Slugs and snails have a true champion in Imogen Cavadino, an entomologist who is carrying out research for the RHS. We were treated to a wealth of information with up-close-and-personal photography of these oft-maligned creatures.
Slugs evolved from snails as they simplified their coiled shells and diverged into different families. There’s even such a thing as a semi-slug, one that can’t retract into the shell it carries on top. Some slug species still have a visible pale mantle under the surface, marking their vestigial shell which serves as storage for calcium salts.
The majority of snails have shells which coil to the right, developing asymmetrically via torsion, so that both their respiratory pore and anus end up on the right side of their heads. They are so dependent on moisture that if deprived, they can create an epiphragm to seal themselves in and succumb to a dormant state. Quick to revive if the conditions improve, Imogen told us that a snail was once stuck on a postcard as an exhibit in the British Museum (before they knew about their dormancy behaviour) and stunned everyone by making an escape.
For a researcher, the slime colour can be useful for identifying the species. Slugs produce two types of mucus for defence and movement. We heard that the netted field slug (deroceras reticulatum - above on the left) is the most harmful to our agricultural activities, making a feast of root vegetables in the autumn, but the cellar slugs (Limacus sp. - on the right) feed on rotting material, fungi, lichens and algae and are therefore blameless.
The Royal Horticultural Society (RHS) has been campaigning, with Imogen heavily involved with their media activity, to dispel the myths that all slugs are enemies of the gardener. The last big slug survey was done in the 1940s and the RHS’ recent research has been aided by a formal survey conducted by 60 chosen participants around the country, who performed scheduled slug counts, with the glorious total of 21,000 slugs collected and identified in one year.
They discovered that non-native species were becoming more dominant, no doubt hitching rides on plants from other countries. New varieties are also being discovered, like the ghost slug (Selenochlamys ysbryda - above centre) with no eyes, first identified in Wales in 2014.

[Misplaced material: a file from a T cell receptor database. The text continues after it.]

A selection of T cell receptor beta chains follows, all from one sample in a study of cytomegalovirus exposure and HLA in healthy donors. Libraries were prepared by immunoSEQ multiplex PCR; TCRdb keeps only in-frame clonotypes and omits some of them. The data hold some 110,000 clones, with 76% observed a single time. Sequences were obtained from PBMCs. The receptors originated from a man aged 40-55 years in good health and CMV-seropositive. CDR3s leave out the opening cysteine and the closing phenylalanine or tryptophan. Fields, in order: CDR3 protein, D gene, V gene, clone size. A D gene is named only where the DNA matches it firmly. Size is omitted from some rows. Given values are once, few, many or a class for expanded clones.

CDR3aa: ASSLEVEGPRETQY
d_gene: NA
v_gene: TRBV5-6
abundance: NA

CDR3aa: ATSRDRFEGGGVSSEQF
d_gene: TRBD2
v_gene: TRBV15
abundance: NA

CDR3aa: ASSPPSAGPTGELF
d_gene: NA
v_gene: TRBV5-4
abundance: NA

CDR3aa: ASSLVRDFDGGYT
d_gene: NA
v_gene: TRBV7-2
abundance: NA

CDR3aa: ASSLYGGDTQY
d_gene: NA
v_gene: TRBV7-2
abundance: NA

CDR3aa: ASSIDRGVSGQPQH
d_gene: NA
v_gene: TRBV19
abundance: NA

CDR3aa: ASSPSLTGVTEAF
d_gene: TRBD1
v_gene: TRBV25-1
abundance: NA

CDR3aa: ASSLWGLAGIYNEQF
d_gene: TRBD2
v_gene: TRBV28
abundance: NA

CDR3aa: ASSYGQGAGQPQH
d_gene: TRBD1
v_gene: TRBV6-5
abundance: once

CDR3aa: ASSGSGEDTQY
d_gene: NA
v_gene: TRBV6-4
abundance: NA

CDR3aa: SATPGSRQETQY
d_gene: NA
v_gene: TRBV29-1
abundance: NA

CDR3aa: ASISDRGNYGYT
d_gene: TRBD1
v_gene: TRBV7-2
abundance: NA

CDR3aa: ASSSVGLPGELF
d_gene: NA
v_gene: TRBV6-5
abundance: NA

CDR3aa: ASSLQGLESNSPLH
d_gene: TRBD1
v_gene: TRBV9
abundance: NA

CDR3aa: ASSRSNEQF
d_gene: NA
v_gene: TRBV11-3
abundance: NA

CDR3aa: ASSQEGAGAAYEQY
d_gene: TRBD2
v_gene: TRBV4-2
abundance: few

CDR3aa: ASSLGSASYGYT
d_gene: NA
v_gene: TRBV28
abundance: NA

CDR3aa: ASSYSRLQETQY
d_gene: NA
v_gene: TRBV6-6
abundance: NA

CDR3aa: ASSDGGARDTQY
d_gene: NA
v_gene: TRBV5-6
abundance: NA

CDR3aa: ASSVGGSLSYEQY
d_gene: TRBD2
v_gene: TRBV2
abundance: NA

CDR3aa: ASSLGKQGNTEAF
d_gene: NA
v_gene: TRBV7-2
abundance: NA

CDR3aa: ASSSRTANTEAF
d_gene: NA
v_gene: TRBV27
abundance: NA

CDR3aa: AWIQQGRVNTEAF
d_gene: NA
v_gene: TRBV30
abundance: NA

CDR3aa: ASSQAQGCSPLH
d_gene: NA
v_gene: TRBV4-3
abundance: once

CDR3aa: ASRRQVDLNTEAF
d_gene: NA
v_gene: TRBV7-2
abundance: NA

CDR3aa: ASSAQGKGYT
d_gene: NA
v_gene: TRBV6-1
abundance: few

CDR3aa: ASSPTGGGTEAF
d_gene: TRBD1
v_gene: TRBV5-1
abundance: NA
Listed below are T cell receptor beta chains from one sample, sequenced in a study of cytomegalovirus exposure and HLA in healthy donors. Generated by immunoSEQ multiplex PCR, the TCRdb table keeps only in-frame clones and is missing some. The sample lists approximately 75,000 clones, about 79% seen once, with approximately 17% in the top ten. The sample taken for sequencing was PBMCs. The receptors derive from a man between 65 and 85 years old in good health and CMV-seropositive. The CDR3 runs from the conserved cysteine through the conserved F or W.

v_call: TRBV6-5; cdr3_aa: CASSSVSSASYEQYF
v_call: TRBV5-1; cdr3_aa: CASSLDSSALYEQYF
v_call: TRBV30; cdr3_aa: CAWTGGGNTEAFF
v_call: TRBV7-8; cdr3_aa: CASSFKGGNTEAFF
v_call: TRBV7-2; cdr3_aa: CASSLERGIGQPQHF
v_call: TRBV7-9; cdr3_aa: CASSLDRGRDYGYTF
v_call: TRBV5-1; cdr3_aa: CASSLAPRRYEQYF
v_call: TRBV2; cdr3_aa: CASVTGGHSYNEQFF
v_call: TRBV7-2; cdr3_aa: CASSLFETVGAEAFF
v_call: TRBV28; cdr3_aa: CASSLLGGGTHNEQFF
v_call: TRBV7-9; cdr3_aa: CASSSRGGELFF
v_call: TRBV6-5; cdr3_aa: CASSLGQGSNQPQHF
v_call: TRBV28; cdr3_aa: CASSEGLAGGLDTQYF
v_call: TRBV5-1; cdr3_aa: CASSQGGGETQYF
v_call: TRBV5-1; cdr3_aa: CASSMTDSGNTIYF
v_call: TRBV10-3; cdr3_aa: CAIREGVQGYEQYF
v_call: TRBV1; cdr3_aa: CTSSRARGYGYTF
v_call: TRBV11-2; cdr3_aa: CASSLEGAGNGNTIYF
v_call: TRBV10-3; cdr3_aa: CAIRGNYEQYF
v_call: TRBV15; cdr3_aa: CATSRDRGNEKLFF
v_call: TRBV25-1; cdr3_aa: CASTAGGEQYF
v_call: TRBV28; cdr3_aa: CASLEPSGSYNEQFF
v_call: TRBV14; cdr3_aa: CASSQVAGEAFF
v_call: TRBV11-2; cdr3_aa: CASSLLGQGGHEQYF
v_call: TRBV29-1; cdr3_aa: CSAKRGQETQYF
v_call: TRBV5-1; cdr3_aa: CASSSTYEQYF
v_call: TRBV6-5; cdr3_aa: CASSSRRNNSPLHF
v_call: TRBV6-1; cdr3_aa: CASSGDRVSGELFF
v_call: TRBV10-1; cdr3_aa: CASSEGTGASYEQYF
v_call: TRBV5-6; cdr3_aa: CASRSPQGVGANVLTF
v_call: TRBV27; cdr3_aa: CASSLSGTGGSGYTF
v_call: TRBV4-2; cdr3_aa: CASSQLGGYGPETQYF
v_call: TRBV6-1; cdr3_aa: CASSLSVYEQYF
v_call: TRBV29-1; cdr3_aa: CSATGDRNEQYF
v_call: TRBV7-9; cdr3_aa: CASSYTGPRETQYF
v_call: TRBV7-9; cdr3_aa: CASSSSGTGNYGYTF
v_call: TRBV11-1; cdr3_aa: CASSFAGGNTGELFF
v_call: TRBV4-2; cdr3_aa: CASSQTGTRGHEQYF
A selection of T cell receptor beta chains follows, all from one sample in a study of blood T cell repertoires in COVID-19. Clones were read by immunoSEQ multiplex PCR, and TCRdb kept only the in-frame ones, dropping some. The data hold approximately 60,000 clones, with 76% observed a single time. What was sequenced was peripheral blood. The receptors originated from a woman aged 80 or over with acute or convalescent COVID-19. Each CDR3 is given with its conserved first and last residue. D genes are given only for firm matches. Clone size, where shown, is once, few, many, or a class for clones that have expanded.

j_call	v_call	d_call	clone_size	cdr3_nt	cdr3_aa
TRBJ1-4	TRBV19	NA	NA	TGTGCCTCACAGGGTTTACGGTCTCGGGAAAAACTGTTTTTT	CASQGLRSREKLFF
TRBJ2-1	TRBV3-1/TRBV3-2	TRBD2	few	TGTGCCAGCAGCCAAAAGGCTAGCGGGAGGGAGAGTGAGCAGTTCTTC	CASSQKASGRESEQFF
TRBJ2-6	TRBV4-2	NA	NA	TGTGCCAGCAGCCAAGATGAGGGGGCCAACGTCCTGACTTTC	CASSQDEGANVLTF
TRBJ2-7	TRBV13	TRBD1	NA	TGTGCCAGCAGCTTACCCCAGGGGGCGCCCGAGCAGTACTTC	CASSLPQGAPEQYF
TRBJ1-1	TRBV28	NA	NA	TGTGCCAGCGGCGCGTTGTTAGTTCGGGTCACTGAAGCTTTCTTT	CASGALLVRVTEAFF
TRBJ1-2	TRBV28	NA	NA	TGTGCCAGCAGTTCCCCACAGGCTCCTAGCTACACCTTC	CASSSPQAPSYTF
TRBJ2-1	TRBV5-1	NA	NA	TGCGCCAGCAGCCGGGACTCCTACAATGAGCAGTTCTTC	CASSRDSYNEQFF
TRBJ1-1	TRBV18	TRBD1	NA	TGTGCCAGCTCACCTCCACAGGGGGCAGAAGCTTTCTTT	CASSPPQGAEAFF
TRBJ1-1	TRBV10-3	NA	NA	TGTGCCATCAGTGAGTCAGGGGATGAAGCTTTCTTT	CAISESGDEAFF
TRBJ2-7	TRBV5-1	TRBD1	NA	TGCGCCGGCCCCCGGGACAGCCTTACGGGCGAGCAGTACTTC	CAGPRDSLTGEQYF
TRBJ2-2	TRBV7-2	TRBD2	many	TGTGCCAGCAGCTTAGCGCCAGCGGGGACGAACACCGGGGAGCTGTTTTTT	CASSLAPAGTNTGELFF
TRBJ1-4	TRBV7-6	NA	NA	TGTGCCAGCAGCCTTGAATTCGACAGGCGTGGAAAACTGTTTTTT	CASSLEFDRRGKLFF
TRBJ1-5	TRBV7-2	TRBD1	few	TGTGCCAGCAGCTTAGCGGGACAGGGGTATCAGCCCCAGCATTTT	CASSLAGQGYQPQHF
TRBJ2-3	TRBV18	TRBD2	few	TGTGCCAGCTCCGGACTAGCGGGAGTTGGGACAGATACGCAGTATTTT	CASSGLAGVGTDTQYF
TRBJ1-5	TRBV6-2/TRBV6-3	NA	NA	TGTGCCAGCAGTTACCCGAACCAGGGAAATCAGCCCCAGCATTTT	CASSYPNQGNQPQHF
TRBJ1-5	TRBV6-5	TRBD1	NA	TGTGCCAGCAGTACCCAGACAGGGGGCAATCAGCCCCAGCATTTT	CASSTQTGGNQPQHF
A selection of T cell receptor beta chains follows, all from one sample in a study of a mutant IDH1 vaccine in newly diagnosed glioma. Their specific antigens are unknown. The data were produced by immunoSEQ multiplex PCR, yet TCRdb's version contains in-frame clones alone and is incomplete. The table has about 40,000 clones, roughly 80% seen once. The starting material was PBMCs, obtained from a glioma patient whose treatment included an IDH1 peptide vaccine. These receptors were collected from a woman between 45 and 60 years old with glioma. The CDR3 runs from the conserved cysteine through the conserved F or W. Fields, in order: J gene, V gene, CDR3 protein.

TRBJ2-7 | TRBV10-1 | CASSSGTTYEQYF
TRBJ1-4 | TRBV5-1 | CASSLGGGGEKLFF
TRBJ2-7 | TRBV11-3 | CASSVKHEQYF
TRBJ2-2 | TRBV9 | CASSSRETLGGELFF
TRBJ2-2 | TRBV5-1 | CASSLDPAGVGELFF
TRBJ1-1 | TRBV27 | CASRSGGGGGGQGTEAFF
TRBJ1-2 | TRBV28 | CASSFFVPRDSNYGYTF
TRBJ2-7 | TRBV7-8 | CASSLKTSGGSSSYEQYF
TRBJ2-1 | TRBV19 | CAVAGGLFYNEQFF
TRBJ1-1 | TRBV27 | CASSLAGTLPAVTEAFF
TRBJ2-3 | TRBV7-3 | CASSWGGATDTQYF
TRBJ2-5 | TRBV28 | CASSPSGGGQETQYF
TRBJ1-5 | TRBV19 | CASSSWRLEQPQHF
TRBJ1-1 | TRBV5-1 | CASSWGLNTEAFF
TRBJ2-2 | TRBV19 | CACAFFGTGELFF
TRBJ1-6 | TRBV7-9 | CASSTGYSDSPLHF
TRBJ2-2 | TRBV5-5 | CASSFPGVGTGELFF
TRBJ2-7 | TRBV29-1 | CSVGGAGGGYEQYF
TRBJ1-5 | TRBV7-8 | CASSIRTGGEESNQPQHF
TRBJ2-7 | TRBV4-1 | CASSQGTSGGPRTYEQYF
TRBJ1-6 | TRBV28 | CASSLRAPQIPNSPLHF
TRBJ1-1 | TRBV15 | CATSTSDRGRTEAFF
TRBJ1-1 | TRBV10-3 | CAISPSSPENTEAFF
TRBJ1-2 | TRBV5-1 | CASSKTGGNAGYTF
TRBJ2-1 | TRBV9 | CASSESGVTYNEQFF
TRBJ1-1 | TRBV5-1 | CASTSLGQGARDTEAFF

Finally, that all important question – how do you euthanise a slug? Obviously, only the types which are eating your veg – please identify them first! The most ethical way is to put them in a sealed container and place in the freezer. Or if you are wanting to maintain their colours for identification purposes, you can drown them in carbonated spring water.
On a more positive note, the RHS welcomes recordings from anyone who wants to get involved. You will find information from Imogen on our Wildlife Recording page, about helping to record slug and snail activity.
At 7:30 pm this coming Thursday in the Victoria Hall, Imogen Cavadino is coming to share her knowledge about slugs and snails.
Imogen is an entomologist currently carrying out research funded by the Royal Horticultural Society (RHS) to help in identifying their species, and to discover which ones are responsible for damaging plants, whether in gardens, on farmland or in the wild.
She aims to inform pest management strategies so that only those slugs and snails that are actually damaging plants are targeted, reducing control costs as well as potential harm to other wildlife.
Mark Elliott of the Devon Wildlife Trust gave a fascinating talk to the Society’s February meeting on the reintroduction of beavers into the UK, based on his experience as leader of the Trust’s project on the River Otter in south Devon.
As he explained, beavers are a species native to Britain that were hunted to extinction roughly 400 years ago. As they are no longer regarded as ‘ordinarily resident’ they can only be released into the countryside with a licence; but things are changing now, as a result of the success of the Devon trials. Last August DEFRA confirmed that the River Otters trial had been sufficiently successful for the beavers to stay indefinitely, and support will now be provided for similar managed projects elsewhere.